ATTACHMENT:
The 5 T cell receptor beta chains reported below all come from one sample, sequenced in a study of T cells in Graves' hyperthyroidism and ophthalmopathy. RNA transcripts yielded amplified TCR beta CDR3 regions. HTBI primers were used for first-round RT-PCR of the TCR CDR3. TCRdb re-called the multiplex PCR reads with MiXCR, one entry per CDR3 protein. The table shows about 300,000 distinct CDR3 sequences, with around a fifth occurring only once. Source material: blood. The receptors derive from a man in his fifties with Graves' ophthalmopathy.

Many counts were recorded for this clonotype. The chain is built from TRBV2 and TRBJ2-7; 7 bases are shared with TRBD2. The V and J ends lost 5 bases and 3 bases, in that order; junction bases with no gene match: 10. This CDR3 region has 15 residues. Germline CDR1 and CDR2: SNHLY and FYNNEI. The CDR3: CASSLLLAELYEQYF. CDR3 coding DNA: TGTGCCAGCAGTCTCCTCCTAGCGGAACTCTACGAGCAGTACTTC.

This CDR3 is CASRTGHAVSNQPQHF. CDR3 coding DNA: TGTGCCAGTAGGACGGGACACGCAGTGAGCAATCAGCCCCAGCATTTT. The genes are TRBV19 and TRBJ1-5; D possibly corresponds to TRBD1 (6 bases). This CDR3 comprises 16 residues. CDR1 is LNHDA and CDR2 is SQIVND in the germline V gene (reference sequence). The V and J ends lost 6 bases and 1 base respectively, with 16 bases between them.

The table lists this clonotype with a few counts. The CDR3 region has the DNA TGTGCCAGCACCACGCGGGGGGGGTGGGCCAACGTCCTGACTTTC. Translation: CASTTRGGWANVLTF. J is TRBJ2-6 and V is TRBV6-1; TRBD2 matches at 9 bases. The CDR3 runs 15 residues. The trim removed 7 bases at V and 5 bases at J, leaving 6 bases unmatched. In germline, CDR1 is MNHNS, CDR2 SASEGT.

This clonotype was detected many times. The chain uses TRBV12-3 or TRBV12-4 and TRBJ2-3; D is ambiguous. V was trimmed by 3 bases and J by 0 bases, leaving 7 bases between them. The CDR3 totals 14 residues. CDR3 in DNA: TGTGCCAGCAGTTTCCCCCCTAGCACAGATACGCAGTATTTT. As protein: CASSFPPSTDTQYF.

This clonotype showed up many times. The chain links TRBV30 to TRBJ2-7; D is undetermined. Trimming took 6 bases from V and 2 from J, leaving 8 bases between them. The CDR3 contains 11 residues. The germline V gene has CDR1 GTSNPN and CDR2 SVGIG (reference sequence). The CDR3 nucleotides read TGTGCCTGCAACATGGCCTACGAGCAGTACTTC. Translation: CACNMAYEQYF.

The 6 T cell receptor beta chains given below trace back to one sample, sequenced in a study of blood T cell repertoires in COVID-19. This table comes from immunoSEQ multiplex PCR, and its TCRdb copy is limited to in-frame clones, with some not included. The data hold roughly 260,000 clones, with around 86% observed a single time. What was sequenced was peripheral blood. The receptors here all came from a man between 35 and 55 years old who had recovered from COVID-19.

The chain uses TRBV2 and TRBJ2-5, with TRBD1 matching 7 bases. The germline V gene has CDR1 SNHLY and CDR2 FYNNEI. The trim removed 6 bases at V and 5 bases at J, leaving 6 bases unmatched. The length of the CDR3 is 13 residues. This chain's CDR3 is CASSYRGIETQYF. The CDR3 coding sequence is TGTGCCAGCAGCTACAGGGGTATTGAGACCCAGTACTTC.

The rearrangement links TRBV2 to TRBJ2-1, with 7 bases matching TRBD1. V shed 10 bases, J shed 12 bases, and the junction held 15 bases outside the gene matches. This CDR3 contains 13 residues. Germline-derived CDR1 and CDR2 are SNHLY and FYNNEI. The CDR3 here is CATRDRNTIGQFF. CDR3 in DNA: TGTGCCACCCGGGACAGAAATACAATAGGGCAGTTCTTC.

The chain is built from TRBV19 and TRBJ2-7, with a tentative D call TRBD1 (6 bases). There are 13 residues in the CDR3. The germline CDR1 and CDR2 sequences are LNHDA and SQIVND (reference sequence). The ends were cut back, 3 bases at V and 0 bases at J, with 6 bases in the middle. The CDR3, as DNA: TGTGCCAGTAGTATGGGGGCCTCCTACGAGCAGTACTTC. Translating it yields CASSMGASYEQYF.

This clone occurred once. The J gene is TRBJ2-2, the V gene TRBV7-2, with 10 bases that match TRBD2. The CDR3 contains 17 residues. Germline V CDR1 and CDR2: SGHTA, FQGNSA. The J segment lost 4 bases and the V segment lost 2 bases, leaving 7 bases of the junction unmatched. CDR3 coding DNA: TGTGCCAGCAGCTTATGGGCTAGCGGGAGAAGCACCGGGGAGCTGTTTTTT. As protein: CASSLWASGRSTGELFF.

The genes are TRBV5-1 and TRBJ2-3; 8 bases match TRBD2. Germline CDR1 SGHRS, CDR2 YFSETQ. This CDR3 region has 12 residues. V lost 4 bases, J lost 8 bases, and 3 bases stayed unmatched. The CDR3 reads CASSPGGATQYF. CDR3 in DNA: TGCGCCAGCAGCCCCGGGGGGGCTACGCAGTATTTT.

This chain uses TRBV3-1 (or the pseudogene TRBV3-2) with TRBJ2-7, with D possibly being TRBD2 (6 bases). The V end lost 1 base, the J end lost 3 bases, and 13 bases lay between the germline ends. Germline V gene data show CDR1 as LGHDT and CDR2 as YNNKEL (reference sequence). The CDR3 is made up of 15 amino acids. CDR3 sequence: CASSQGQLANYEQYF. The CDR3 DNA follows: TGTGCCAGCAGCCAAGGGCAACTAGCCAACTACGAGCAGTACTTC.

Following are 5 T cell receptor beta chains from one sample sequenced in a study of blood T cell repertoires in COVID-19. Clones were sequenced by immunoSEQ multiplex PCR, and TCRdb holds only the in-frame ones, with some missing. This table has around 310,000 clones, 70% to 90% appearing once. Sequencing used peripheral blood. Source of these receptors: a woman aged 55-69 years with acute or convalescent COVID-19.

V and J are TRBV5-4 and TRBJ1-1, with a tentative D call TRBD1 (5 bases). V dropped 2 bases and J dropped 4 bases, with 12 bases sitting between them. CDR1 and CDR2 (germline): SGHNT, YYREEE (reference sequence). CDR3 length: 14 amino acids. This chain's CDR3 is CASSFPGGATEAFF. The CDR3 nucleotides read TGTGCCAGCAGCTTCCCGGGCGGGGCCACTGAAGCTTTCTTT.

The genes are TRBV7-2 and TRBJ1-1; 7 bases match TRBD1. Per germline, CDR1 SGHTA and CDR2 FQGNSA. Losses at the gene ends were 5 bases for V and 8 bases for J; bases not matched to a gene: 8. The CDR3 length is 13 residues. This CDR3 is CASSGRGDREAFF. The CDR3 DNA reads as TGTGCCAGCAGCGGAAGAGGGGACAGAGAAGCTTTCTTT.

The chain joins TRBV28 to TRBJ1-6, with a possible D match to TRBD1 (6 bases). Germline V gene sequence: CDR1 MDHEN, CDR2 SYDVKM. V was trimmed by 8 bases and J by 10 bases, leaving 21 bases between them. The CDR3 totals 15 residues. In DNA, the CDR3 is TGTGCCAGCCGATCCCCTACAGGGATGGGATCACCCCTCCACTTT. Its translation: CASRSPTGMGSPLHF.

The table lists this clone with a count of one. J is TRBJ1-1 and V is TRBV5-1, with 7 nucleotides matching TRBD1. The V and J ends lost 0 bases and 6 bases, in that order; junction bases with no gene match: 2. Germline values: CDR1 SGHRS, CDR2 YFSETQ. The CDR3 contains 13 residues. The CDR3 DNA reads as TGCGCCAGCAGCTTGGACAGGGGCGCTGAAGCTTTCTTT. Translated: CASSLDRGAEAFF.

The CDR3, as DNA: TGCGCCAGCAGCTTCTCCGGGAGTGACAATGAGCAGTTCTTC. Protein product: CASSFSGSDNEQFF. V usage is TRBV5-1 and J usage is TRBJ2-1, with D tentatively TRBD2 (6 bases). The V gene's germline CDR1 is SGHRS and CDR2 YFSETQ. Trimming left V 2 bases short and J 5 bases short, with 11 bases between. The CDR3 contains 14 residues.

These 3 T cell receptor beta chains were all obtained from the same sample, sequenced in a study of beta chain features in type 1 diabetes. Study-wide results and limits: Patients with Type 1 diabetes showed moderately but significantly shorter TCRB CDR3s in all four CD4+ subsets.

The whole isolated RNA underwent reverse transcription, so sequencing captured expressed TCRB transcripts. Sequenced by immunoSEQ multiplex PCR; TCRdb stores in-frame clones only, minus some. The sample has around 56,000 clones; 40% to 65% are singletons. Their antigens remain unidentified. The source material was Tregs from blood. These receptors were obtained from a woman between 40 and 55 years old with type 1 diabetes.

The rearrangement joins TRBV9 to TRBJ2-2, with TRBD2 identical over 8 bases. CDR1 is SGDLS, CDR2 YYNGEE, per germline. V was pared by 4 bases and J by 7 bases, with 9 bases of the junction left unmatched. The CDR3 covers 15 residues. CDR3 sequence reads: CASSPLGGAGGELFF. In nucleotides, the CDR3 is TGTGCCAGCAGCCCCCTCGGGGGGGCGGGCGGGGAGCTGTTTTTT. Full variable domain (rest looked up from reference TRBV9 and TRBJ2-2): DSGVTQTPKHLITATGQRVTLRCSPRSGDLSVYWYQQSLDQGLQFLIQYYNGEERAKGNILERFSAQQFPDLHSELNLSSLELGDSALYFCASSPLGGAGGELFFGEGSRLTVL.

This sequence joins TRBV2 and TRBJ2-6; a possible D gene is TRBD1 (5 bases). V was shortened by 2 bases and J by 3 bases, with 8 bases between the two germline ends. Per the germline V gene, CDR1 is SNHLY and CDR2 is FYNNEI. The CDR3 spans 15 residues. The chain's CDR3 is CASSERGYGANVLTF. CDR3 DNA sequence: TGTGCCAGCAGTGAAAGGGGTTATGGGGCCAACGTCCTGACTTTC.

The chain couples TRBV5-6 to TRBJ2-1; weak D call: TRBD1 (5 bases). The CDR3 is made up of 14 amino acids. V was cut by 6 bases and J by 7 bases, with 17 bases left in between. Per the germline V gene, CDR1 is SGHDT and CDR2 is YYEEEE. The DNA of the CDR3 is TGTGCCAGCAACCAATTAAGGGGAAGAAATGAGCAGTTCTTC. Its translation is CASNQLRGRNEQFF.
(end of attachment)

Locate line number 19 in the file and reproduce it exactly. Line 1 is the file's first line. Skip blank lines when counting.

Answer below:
The CDR3, as DNA: TGCGCCAGCAGCTTCTCCGGGAGTGACAATGAGCAGTTCTTC. Protein product: CASSFSGSDNEQFF. V usage is TRBV5-1 and J usage is TRBJ2-1, with D tentatively TRBD2 (6 bases). The V gene's germline CDR1 is SGHRS and CDR2 YFSETQ. Trimming left V 2 bases short and J 5 bases short, with 11 bases between. The CDR3 contains 14 residues.